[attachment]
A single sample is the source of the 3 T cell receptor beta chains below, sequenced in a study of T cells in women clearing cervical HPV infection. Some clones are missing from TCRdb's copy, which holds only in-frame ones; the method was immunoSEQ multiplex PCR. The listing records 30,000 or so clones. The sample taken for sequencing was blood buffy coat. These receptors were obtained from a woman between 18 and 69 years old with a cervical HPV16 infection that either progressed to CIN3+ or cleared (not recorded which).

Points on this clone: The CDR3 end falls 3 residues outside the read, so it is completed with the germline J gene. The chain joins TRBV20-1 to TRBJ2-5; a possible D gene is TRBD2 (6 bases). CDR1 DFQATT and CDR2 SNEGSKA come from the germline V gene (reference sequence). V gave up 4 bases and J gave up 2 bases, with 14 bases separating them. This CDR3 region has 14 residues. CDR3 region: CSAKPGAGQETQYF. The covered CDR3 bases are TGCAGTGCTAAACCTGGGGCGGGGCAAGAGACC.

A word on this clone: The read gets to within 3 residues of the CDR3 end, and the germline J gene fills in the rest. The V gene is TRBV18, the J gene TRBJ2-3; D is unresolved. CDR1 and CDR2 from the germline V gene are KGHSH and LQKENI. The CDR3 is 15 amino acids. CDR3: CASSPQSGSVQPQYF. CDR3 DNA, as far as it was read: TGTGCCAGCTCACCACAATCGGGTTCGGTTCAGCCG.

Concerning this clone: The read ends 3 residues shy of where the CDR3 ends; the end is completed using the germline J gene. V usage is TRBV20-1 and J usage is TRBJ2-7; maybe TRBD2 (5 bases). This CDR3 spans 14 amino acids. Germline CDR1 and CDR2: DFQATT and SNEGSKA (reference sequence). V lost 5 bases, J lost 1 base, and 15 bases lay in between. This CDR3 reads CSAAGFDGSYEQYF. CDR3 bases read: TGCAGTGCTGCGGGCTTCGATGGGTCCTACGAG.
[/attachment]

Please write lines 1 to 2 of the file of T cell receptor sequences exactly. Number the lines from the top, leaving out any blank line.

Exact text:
A single sample is the source of the 3 T cell receptor beta chains below, sequenced in a study of T cells in women clearing cervical HPV infection. Some clones are missing from TCRdb's copy, which holds only in-frame ones; the method was immunoSEQ multiplex PCR. The listing records 30,000 or so clones. The sample taken for sequencing was blood buffy coat. These receptors were obtained from a woman between 18 and 69 years old with a cervical HPV16 infection that either progressed to CIN3+ or cleared (not recorded which).

Points on this clone: The CDR3 end falls 3 residues outside the read, so it is completed with the germline J gene. The chain joins TRBV20-1 to TRBJ2-5; a possible D gene is TRBD2 (6 bases). CDR1 DFQATT and CDR2 SNEGSKA come from the germline V gene (reference sequence). V gave up 4 bases and J gave up 2 bases, with 14 bases separating them. This CDR3 region has 14 residues. CDR3 region: CSAKPGAGQETQYF. The covered CDR3 bases are TGCAGTGCTAAACCTGGGGCGGGGCAAGAGACC.